Countless other applications utilize electronics to communicate with a user and to effect control of various functions. One of the more prominent applications is the microcomputer which utilizes a wide variety of media to communicate information. A typical multi-media computer may utilize magnetic or optical media for information storage and retrieval, a pointing device such as a mouse, trackball, digitizer or touch pad, a keyboard, speakers to provide audio output, and a monitor to provide video output (and input in the case of touch sensitive video screens), among other similar devices. Thus, the substantial amount of information and the relatively wide range of information formats require a sophisticated user interface. In addition, many applications utilizing computers also require the user to uniquely identify herself before processing any further information.
A number of devices utilize a dedicated remote control device which transmits control information via an electromagnetic signal at a specific frequency. These devices may utilize infrared, ultrasonic, radiowave, or other suitable frequencies depending on the range of transmission, the-position of the receiver, and the available (unused) frequencies of the electromagnetic spectrum. Such devices include remote controlled televisions, audio equipment, video cassette recorders, automobile keyless entry systems, alarms, and garage door openers.
These remote controllers are intended to make operation of the associated device more convenient for the user. However, many users become intimidated or frustrated with a number of different controllers which each have different operational features. As a result, a user often uses only the most basic functions of each device. Also, the design of these devices is often dictated by an associated required functionality rather than by aesthetic considerations. As such, these devices are frequently inharmonious with their intended application environment. Furthermore, the convenience of a particular remote control device is a function of the time it takes to locate the device and the subsequent time it takes to determine the proper sequence of actions to accomplish the desired function.
For example, consider a user who wants to watch the nightly news on a remotely controlled television. First, the user must find the appropriate remote control device. This task may be more arduous than one might first expect, especially if the household contains a number of users. Once the appropriate device is located, the user must ascertain which buttons to push to turn the television on and tune it to the proper channel. The technological "convenience" provided by the remote control may require more time and effort than walking to the television and simply selecting the appropriate channel manually.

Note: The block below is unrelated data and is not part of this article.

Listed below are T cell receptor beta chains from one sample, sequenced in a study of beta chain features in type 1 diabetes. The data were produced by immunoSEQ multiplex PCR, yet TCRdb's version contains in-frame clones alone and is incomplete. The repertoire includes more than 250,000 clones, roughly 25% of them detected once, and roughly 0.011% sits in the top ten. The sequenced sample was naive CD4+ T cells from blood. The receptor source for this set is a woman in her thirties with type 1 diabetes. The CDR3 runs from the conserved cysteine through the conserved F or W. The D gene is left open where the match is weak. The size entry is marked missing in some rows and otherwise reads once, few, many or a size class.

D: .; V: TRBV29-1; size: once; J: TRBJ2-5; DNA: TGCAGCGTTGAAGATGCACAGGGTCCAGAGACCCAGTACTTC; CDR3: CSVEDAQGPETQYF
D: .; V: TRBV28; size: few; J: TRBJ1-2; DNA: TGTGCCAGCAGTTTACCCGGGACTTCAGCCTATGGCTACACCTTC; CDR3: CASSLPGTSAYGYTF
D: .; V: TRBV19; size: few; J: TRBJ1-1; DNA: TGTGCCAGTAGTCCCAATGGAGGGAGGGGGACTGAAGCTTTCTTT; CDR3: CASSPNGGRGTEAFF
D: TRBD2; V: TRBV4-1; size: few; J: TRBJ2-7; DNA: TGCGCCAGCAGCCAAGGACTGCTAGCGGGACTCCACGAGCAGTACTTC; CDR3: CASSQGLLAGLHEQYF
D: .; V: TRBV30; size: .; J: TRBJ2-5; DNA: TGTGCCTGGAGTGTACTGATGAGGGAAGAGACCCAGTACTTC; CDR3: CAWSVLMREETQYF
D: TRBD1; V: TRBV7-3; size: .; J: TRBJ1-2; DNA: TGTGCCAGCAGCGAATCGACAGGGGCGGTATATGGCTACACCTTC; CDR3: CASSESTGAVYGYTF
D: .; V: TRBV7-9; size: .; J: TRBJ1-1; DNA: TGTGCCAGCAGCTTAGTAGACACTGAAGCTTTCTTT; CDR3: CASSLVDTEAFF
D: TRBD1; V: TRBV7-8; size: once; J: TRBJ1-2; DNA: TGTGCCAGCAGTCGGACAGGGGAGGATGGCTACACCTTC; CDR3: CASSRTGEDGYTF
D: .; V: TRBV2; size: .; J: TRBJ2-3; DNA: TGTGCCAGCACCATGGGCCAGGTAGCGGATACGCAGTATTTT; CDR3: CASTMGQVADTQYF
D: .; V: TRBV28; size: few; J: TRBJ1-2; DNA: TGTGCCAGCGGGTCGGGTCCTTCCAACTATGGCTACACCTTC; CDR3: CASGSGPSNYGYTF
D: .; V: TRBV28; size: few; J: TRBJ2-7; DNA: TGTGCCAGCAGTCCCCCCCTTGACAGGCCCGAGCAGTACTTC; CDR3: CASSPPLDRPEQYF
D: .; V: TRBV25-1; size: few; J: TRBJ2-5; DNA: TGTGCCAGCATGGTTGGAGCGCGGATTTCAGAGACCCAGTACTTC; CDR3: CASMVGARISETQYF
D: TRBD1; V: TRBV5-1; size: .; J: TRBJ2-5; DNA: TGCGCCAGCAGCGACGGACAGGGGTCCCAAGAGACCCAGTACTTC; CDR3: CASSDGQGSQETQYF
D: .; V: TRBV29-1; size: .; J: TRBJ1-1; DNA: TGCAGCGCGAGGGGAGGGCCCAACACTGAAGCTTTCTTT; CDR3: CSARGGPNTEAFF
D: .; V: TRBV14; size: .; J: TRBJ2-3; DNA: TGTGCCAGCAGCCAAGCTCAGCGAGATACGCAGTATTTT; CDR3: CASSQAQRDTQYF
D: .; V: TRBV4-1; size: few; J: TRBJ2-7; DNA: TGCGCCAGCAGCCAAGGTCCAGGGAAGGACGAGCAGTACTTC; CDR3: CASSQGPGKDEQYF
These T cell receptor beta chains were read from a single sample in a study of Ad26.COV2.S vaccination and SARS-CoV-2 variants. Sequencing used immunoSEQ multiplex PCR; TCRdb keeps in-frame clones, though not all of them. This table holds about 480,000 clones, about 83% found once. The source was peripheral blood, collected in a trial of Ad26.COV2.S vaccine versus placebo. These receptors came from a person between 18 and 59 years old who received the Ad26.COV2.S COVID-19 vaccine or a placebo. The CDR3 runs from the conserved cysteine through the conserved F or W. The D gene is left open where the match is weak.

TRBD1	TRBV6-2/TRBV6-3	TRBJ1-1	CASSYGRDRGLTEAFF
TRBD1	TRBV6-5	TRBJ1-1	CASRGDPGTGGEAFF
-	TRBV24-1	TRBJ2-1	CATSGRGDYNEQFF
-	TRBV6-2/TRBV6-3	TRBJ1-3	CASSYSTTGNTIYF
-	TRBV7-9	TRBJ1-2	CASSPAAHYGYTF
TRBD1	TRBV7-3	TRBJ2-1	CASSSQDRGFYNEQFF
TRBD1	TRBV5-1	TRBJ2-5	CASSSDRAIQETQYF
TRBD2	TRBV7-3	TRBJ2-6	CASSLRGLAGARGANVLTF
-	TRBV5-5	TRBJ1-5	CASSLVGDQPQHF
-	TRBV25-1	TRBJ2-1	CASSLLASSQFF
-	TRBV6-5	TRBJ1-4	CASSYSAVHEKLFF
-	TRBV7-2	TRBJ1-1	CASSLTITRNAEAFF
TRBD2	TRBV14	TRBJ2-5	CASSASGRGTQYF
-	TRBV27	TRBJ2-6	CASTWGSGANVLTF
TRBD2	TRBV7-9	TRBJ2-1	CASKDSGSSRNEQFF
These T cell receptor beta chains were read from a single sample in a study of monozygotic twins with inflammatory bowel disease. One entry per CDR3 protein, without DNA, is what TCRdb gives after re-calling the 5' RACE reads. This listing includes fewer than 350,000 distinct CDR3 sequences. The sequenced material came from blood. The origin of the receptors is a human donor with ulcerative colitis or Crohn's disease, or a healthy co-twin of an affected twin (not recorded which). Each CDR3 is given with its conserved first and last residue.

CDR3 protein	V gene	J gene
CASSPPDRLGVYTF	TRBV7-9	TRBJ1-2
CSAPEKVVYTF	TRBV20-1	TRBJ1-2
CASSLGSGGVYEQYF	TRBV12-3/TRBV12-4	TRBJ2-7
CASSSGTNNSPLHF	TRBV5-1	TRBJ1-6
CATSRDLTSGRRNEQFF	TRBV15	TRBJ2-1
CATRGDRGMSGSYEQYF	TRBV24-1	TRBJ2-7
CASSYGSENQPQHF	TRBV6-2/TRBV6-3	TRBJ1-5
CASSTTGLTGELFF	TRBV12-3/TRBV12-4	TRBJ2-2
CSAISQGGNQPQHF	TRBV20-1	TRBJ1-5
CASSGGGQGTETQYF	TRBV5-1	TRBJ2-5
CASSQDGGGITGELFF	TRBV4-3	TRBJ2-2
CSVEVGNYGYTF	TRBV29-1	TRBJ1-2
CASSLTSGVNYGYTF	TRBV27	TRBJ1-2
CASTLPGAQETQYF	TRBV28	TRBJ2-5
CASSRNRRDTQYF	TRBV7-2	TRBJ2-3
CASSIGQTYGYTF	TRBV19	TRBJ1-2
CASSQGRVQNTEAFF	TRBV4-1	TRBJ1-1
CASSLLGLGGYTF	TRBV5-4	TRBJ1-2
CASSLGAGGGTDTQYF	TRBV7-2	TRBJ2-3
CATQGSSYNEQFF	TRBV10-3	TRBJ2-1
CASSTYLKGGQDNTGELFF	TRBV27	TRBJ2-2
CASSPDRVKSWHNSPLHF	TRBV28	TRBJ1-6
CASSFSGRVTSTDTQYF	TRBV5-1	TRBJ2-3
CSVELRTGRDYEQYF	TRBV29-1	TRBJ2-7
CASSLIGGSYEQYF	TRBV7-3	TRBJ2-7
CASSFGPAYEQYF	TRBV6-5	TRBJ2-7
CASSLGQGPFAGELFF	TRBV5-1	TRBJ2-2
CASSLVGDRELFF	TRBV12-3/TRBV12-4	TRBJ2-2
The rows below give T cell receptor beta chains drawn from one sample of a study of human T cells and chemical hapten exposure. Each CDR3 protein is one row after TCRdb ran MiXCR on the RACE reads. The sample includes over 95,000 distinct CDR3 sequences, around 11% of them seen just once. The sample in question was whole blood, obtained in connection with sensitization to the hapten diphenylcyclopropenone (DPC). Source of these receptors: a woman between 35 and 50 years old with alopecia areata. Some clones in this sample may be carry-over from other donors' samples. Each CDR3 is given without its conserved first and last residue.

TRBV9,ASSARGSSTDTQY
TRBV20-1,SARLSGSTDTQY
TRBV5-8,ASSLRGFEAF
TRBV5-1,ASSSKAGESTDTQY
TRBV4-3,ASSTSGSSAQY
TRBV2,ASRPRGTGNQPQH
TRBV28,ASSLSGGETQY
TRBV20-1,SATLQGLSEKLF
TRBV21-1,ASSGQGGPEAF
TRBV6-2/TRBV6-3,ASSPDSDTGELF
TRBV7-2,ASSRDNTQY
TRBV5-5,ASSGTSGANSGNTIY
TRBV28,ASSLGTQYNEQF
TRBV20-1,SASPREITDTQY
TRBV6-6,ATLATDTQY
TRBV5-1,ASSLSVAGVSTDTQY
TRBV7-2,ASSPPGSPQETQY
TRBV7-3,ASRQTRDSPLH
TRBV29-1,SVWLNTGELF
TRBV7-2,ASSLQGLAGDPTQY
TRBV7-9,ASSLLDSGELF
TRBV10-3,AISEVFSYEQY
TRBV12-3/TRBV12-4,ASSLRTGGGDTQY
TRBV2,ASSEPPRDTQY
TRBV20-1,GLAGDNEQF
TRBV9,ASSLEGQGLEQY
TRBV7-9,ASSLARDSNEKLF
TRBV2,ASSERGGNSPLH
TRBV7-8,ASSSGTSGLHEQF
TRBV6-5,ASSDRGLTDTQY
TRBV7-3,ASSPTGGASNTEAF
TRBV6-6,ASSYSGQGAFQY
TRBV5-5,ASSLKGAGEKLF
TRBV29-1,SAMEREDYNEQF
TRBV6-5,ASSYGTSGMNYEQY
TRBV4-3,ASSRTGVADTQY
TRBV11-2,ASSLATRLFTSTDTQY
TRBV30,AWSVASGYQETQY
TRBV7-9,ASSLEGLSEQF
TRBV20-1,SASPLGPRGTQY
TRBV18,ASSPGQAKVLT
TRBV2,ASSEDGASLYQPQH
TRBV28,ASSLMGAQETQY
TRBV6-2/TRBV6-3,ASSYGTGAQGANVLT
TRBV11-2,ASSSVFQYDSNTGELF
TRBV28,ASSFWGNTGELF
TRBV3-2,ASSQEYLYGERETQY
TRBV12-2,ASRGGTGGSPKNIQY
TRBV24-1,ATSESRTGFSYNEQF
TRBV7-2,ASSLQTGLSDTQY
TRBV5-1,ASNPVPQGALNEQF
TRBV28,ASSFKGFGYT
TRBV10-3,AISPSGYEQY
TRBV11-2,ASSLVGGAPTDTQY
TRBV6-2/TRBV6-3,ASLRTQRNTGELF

Similarly, various application programs which run on general purpose microcomputers have customized user interfaces. Although the applications are designed to conveniently increase the efficiency of the user and to automate mundane tasks, a user often expends a great deal of time and effort learning how to use the application program. Thus, a user may select a particular program, or a particular input/output device, based on the convenience of the associated user interface. The trend in computer software is to provide more uniform user interfaces so that the user does not have to waste time in learning how to interact with the device to instruct it to perform a desired function. It is also desirable for various other electronic devices, such as those described above, to have a common user interface with uniform control functions. Such a universal interface preferably should be relatively effortless to operate regardless of the particular application or function being performed.